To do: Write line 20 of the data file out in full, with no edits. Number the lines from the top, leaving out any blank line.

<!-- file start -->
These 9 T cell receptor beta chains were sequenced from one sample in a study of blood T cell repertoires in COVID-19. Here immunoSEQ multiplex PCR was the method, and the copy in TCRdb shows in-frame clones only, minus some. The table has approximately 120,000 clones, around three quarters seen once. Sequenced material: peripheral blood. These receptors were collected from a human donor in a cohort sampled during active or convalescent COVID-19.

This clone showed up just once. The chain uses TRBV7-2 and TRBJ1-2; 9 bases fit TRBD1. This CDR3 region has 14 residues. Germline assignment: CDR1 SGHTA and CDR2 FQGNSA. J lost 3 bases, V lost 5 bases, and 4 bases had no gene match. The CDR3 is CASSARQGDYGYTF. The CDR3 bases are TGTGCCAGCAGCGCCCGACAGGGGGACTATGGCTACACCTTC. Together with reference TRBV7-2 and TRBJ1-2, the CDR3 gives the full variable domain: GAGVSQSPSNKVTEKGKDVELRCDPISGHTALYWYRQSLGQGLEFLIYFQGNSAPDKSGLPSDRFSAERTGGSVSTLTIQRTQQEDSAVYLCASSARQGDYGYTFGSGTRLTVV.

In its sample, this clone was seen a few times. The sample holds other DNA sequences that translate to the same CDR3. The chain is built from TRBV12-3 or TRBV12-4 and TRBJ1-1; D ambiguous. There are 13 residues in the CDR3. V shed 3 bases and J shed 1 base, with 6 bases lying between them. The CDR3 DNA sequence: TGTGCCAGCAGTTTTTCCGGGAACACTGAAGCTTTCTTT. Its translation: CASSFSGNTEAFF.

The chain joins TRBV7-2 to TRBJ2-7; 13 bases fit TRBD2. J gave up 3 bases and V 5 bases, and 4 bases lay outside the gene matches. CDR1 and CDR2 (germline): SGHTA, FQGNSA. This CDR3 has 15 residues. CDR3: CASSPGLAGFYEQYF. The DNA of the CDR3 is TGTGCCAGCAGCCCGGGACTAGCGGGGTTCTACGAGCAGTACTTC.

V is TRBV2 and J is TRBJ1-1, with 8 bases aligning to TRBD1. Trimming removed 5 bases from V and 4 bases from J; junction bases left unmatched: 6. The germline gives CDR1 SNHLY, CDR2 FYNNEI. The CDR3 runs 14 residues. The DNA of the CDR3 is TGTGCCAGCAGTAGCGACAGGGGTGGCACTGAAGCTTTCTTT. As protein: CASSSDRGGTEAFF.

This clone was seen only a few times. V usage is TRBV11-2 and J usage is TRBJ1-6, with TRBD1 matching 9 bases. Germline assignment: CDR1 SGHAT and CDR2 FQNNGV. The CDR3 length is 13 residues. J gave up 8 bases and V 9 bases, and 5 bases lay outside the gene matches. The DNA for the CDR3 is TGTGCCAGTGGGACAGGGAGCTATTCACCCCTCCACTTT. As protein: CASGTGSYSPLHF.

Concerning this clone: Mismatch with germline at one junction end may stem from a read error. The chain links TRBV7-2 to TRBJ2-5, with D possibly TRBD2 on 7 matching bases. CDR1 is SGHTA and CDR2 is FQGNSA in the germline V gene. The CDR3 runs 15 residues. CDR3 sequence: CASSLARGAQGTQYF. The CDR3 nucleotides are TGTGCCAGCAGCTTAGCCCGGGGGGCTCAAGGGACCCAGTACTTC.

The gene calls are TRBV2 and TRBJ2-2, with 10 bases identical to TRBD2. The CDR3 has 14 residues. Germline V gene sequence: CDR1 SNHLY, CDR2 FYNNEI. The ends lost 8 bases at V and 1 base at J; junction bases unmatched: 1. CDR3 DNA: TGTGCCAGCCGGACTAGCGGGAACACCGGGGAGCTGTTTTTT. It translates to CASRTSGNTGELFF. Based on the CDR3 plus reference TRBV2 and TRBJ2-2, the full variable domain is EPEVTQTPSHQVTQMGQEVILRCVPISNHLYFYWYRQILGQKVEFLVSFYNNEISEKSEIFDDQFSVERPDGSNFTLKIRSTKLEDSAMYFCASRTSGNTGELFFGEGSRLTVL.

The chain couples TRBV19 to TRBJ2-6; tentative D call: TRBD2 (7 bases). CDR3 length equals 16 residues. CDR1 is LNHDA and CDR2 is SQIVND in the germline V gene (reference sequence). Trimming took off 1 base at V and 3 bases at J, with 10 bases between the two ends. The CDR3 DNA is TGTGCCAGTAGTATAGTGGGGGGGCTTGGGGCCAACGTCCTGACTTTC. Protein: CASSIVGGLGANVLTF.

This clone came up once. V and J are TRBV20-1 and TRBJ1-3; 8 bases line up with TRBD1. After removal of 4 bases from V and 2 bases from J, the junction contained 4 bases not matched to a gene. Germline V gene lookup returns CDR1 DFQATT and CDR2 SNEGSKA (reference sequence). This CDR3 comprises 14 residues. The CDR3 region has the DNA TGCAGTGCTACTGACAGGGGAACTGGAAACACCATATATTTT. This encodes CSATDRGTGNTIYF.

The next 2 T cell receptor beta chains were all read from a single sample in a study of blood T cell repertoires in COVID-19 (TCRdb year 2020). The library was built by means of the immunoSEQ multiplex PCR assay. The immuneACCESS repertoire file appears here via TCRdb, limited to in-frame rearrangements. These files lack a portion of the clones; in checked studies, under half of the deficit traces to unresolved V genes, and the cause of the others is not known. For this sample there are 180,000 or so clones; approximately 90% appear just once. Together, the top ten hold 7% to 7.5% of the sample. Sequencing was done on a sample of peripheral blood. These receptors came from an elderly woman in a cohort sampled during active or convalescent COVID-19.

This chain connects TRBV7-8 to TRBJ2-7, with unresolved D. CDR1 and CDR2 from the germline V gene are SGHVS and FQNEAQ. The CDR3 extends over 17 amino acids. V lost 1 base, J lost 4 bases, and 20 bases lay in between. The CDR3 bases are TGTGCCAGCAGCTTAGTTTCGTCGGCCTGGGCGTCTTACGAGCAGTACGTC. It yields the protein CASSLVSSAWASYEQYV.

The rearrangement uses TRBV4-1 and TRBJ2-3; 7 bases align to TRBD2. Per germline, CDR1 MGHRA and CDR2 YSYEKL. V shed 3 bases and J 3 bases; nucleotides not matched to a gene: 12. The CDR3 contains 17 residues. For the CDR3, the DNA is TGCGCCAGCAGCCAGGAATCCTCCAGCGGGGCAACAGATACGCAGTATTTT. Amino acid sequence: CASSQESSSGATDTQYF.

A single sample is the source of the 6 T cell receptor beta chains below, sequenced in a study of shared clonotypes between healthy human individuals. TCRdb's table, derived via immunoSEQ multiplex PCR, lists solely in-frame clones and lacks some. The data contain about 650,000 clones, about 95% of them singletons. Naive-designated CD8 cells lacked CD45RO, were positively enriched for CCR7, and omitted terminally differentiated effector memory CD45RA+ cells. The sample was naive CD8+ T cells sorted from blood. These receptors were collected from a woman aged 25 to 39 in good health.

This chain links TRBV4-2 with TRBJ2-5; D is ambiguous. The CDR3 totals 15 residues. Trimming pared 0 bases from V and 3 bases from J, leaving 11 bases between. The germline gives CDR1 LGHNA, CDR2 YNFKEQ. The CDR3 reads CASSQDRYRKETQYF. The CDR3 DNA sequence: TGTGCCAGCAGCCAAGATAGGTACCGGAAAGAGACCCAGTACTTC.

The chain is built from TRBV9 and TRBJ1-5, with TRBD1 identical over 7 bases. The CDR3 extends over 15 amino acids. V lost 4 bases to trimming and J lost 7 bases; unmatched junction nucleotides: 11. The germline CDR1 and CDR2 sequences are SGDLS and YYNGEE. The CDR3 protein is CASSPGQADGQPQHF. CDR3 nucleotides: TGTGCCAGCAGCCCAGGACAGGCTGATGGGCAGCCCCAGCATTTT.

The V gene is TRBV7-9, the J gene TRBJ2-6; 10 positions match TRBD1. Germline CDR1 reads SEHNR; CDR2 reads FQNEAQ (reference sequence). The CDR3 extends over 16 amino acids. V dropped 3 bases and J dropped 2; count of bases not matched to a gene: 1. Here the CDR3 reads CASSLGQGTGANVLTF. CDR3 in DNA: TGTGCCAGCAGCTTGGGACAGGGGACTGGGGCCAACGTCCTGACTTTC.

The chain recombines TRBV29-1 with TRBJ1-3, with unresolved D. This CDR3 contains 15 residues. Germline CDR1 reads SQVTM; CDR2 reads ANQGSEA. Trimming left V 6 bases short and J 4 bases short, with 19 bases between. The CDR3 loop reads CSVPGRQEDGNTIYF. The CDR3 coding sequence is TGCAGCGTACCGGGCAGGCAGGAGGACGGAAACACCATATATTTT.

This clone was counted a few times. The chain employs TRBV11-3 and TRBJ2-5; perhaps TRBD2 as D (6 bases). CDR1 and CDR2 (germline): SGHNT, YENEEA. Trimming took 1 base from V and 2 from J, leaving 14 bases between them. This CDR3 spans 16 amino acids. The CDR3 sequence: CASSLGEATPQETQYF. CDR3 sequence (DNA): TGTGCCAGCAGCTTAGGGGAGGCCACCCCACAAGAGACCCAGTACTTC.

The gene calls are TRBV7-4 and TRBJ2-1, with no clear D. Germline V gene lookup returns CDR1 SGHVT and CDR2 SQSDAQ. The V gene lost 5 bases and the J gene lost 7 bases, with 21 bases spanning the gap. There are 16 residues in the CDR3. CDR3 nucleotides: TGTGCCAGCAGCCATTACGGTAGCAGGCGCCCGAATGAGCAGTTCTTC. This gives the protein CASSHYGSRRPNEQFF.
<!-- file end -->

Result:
The gene calls are TRBV7-4 and TRBJ2-1, with no clear D. Germline V gene lookup returns CDR1 SGHVT and CDR2 SQSDAQ. The V gene lost 5 bases and the J gene lost 7 bases, with 21 bases spanning the gap. There are 16 residues in the CDR3. CDR3 nucleotides: TGTGCCAGCAGCCATTACGGTAGCAGGCGCCCGAATGAGCAGTTCTTC. This gives the protein CASSHYGSRRPNEQFF.